by Dava Stewart
The Office of Inspector General (OIG) was established to identify and eliminate fraud, waste, and abuse in programs operated by the U.S. Department of Health and Human Services, including Medicare, by conducting investigations and audits. Each year, the OIG releases what is commonly referred to as a “Work Plan,” and the 2014 Work Plan specifically mentions three areas where chiropractors can expect to be audited.
There is anecdotal evidence that, as stimulus payments are made to DCs who attest to meaningful use of an electronic health records (EHR) system, audits are increasing in frequency. Although the government is encouraging practitioners to adopt EHR systems, the OIG exists in part to make sure those systems are being used for improving patient care and outcomes rather than increasing the incomes of practitioners.
The three areas that are specifically mentioned in the OIG Work Plan include:
1. A portfolio report on Medicare Part B payment
2. Part B payments for noncovered services
3. Questionable billing and maintenance therapy
Other areas may be audited as well, particularly for those who have attested to meaningful use of an EHR system. Auditors may want to see documentation that supports the attestation.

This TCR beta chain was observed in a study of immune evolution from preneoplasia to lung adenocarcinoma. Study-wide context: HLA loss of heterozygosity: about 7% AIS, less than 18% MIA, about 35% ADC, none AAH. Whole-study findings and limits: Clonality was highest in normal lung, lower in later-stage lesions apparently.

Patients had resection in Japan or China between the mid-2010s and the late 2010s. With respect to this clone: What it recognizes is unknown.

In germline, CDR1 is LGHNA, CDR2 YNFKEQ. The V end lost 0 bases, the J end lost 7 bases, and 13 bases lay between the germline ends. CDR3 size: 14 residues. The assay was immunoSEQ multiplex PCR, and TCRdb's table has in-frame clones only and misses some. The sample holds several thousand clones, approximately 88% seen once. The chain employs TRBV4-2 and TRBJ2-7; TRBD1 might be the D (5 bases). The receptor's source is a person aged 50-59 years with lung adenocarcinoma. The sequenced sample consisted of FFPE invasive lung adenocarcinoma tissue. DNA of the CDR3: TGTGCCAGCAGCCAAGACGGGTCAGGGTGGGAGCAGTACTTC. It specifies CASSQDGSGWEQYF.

The portfolio report on Medicare Part B payments will focus on “prior OIG audits, evaluations, and investigations of chiropractic services paid by Medicare to identify trends in payment, compliance, and fraud vulnerabilities and offer recommendations to improve detected vulnerabilities,” according to the OIG website. In other words, the poor track record of chiropractic audits is going to result in closer inspections and investigations.
The rules regarding exactly what chiropractic services are covered under Medicare Part B are clear, and maintenance therapy is not covered. The Work Plan mentions investigating payments that may have been made for noncovered services, such as maintenance therapy. Two specific past investigations are mentioned, one from 2006, and one from 2013, and those investigations have prompted further inquiries from the OIG.
The last section of the Work Plan that is especially pertinent to DCs is “questionable billing and maintenance therapy,” and it is closely related to the prior section regarding payments for services that are not covered by Medicare. The OIG will be looking for trends that suggest billing for maintenance therapy. The report specifically mentions one DC with a 93 percent claims error rate that resulted in inappropriate Medicare payments of around $700,000.
The best course of action is for DCs and their staffs to make sure all records are in order. There are companies who will provide audits, and sometimes, outside advice is helpful. In many ways, the fact that the OIG performs these audits is a good thing. However, making sure all the details are covered and the records are in order will provide peace of mind and an added layer of protection.